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User Experience can help patients and providers improve health outcomes

In his mind, Aaron Nathan HFID ˊ18 had his career mapped out: Leverage his undergraduate degree in psychology to do biopsychosocial research and eventually earn a PhD in psychology. But after three years doing research and one year of work experience in an acute inpatient psychiatric hospital treating the severely ill, he had a change of plans.

“I saw first-hand how broken the mental health system is and I wanted to make a difference for patients, families and providers,” Nathan recalls. “I always assumed that meant getting a medical degree or PhD or becoming a licensed care provider of some sort.”

alumni_aaron nathanHe found out that wasn’t true, however, when he was offered an opportunity for a project at Brigham Women's Hospital in Boston. The position had a significant UX (user experience) component and user interface design component, something Nathan says he didn’t have an interest in at the time. But because he liked the premise of the project — “informing patients about the reasons for their medications and putting that information into the prescribing workflow and then doing outreach to try to make that a standard” — he took a leap of faith; and it paid off.

When project team member and fellow Bentley graduate Pam (Garabedian) Neri HFID ‘08 noticed how the work came naturally to him, she introduced Nathan to Bentley Professor and Director of the Human Factors in Information Design (HFID) program, Bill Gribbons — and it wasn’t long before Nathan enrolled in the HFID master’s program.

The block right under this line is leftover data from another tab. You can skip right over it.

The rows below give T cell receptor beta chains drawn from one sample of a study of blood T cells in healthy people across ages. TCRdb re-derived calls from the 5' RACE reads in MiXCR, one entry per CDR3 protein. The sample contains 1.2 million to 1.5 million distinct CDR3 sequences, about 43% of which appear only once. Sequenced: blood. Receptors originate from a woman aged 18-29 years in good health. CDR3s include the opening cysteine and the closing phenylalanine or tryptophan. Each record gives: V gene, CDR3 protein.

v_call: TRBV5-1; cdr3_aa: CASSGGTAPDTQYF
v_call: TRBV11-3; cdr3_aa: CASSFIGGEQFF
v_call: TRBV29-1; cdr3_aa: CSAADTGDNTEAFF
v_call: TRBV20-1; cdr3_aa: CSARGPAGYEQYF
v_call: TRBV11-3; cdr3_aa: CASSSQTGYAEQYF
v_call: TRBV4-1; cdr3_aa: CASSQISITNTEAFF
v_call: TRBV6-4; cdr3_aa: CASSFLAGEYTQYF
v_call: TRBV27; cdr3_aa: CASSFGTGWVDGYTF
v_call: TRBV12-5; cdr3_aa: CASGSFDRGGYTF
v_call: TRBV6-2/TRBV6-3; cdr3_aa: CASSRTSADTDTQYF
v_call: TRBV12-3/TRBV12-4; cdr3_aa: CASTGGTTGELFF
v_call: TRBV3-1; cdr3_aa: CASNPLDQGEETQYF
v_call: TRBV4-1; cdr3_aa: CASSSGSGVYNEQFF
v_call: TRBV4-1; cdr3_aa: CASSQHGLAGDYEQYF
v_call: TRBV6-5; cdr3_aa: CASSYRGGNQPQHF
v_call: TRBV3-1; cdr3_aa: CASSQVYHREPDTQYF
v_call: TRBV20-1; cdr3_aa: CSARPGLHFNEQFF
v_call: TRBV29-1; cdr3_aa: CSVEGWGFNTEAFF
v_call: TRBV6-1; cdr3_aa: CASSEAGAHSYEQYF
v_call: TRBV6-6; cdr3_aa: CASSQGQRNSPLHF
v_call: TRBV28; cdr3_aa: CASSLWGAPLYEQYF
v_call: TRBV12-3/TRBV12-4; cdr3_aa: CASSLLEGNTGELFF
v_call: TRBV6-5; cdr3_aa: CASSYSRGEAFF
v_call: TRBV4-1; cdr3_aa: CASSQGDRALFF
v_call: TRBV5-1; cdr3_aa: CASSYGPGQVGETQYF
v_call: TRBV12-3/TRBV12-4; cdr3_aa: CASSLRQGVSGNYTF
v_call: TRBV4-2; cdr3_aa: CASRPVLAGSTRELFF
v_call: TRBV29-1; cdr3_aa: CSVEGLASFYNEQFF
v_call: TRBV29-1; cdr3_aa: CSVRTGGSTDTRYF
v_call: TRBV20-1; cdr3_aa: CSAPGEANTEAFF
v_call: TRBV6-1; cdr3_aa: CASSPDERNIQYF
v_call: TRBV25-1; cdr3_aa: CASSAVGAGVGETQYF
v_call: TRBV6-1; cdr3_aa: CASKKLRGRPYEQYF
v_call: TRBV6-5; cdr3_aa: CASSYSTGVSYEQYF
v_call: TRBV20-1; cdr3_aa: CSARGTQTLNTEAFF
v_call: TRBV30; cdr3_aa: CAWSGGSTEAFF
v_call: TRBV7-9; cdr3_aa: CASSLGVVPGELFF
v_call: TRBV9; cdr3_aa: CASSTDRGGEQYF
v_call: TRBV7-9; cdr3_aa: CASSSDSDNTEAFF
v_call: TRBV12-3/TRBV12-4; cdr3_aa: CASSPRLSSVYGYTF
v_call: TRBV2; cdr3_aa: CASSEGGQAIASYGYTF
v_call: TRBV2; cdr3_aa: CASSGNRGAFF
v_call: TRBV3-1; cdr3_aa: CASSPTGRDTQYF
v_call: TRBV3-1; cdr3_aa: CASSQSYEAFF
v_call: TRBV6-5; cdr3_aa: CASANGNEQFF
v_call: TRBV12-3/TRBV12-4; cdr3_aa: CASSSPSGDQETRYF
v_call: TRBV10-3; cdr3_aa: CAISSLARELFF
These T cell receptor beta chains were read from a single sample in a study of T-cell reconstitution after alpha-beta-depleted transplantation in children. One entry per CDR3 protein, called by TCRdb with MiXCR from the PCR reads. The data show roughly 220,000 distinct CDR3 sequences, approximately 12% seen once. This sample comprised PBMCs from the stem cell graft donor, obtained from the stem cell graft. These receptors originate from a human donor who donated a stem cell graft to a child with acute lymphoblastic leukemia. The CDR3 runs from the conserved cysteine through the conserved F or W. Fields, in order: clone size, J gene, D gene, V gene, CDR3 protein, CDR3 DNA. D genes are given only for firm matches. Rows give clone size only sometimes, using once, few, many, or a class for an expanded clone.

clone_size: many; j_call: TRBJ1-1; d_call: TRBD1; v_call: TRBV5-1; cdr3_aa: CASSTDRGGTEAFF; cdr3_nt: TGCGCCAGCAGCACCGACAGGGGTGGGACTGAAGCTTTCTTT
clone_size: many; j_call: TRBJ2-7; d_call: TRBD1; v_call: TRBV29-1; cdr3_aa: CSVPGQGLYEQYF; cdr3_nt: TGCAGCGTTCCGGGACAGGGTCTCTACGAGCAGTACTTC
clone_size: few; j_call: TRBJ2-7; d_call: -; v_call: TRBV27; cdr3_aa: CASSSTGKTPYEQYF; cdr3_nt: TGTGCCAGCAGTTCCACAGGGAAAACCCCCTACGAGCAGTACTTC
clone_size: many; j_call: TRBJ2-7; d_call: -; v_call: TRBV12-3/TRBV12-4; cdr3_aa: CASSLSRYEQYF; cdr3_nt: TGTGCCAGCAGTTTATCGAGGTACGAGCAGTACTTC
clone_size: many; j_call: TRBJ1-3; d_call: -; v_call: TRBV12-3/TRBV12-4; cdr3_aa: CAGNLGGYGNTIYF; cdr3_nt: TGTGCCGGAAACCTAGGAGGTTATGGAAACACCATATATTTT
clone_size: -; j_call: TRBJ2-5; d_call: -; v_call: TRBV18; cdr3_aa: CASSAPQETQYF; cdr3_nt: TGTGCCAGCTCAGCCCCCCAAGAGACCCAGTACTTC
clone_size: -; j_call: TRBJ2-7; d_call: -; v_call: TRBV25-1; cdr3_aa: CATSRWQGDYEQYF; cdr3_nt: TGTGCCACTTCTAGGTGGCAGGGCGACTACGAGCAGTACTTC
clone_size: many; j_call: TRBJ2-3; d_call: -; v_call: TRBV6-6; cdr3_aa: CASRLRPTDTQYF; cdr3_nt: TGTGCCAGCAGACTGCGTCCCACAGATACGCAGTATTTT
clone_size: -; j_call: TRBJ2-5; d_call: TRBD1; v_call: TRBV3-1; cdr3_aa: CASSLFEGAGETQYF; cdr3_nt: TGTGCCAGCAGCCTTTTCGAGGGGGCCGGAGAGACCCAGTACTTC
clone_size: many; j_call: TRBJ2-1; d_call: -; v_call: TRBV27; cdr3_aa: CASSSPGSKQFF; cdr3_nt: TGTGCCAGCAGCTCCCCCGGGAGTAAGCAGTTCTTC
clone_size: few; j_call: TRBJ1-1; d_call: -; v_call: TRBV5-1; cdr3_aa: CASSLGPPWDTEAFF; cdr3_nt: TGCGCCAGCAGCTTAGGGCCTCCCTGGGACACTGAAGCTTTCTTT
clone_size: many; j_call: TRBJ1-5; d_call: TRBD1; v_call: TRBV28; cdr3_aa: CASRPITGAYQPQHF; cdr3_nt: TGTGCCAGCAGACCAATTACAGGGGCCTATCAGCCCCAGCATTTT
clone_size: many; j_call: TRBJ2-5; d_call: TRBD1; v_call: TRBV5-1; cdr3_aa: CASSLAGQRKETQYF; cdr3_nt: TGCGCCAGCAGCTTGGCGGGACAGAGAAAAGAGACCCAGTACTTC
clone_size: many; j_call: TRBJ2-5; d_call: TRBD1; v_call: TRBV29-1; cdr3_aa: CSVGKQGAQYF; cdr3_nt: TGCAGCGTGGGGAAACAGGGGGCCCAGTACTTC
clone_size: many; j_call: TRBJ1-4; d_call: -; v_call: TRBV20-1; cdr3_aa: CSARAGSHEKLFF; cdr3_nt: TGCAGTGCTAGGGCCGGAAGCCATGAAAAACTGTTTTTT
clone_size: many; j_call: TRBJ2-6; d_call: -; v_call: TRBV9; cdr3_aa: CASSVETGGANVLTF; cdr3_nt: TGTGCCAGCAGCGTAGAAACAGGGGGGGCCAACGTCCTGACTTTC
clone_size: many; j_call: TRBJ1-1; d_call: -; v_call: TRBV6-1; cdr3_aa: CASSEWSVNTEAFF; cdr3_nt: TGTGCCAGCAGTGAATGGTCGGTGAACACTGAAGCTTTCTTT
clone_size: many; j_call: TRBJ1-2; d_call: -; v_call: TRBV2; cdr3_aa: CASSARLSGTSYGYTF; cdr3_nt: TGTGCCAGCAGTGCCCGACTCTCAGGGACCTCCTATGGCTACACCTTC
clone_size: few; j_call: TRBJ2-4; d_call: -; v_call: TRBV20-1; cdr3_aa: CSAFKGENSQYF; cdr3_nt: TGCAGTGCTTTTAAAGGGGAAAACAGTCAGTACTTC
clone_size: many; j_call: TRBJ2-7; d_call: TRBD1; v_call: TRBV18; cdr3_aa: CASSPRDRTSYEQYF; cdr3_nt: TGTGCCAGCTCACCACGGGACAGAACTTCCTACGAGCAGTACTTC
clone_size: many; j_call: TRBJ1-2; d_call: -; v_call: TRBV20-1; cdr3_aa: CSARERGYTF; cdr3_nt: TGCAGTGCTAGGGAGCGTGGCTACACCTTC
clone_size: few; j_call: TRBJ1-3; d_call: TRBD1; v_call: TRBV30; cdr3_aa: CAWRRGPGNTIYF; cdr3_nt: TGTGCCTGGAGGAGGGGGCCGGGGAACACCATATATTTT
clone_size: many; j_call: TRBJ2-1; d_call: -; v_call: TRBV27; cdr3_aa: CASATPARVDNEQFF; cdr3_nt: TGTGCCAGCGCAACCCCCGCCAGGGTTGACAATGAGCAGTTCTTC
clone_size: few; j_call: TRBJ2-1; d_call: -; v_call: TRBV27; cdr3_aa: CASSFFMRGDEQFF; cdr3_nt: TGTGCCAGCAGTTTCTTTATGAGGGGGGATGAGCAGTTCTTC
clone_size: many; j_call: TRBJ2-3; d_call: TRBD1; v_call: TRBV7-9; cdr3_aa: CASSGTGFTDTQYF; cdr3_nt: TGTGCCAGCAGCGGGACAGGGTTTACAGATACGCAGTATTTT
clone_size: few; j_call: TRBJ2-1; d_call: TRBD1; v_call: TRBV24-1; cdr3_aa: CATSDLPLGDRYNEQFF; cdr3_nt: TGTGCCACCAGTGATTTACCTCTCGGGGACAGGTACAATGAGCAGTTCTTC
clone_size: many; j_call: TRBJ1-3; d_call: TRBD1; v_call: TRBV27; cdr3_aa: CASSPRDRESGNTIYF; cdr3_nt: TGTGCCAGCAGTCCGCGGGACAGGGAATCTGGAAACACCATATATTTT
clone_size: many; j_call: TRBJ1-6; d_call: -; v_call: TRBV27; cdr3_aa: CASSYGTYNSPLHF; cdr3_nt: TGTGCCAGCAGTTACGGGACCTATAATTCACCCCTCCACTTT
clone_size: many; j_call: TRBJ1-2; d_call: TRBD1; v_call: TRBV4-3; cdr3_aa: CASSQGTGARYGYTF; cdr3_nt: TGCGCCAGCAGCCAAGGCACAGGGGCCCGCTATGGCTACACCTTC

“One of the reasons I chose Bentley was because of the opportunity to work in the User Experience Center [UXC] to help me understand how user experience work happens in the real world,” Nathan says of his role as a UX research and design associate at the center. “I also gained that same kind of business acumen in courses where I had the chance to do up-front work with actual clients.”

Nathan recalls that the first project he worked on at Bentley took him away from health care user research and challenged him in a design role in a new industry.

“I had to build a website for the municipal securities rulemaking board that conveyed every real-time fact about every municipal bond in the United States so within 15 minutes of those changes occurring in real life they are reported in the system and then viewable to the users, the general public,” Nathan explains. “It was primarily a design project, which provided the opportunity to really understand what it means to interface with clients in different industries and see how the field of user experience remains consistent across industries. The experience was invaluable and provided a unique perspective to municipal security experts.”

It’s something that Nathan uses in his current role as senior service designer at the Mayo Clinic within the Center for Science and Health Care Delivery.